The COVID-19 pandemic has fueled widespread changes in the social consumption of cannabis among those who use it at least once a year.
Nearly three-quarters (72%) of those consumers reported some change in their use of cannabis with others; of the 28% who reported no change, some likely continued sharing with others in their household (i.e., pod), or did not previously consume with others.
During the pandemic, 1 in 5 consumers reportedly stopped using cannabis with others, and 1 in 10 stopped consuming entirely; among those who only ever used cannabis socially before the pandemic, 33% have not consumed it since, underscoring the cohort’s reliance on friends as sources.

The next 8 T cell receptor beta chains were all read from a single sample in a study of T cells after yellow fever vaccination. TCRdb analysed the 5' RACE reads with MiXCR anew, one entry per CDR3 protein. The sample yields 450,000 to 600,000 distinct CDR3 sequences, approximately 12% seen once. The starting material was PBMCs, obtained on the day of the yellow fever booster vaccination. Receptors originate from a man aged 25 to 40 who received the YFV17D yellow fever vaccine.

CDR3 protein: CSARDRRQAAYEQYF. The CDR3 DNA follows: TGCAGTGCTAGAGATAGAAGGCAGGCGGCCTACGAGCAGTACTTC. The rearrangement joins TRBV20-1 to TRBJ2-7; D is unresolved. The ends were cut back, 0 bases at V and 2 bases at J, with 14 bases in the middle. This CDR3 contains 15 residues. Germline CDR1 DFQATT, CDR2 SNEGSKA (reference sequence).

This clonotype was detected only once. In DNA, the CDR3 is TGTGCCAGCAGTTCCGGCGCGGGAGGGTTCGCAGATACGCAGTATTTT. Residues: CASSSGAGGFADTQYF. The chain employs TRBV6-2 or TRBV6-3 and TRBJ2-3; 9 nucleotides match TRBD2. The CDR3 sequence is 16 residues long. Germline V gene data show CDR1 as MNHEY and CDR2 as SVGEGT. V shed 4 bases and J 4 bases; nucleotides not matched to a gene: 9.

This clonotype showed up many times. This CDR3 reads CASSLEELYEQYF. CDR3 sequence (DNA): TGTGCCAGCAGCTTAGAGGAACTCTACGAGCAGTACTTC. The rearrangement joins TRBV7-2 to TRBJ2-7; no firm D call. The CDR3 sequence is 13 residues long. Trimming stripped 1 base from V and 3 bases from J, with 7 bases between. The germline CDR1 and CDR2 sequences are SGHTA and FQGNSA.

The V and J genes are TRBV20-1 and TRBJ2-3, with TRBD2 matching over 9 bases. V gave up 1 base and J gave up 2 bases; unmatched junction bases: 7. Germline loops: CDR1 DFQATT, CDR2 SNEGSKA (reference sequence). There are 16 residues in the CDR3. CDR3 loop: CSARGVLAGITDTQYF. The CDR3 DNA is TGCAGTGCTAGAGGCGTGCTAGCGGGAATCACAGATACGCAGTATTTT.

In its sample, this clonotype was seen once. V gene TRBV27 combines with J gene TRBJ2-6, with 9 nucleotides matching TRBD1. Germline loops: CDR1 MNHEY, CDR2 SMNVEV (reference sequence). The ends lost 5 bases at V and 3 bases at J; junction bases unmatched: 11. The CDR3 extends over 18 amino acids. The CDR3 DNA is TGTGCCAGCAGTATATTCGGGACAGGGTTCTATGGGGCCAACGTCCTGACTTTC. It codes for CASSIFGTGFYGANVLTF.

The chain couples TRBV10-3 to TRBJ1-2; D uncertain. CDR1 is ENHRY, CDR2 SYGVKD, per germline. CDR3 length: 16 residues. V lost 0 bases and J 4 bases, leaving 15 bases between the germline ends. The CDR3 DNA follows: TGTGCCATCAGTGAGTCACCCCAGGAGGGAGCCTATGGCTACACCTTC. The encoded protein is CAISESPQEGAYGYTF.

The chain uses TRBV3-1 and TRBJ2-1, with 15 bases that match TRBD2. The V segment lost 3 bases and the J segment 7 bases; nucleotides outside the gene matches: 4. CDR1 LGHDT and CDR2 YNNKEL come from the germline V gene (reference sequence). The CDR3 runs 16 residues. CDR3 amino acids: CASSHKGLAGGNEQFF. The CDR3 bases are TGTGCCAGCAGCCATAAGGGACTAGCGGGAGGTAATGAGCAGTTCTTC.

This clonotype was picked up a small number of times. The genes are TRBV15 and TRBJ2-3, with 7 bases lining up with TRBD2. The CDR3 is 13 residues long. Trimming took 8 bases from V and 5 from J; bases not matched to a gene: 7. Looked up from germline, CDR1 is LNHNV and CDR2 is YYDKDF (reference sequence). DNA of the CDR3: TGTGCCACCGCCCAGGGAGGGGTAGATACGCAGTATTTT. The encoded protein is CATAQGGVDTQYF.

The pandemic has affected the mental health of many cannabis consumers: 38% of consumers said that their mental health has worsened during the pandemic, with 19% reporting that it has improved.
Nearly half (48%) of female and (46%) of 18-34-year-old consumers reported that their mental health has worsened, compared to 29% among males and 33% of ages 35+ (both female and younger consumers were also more likely to report having fair or poor mental health in absolute terms).
More than half (52%) of consumers reported consuming cannabis specifically to improve their mental health during the pandemic; that practice was more prevalent among consumers under 55 (58%), or among those with children under 18 living at home (63%).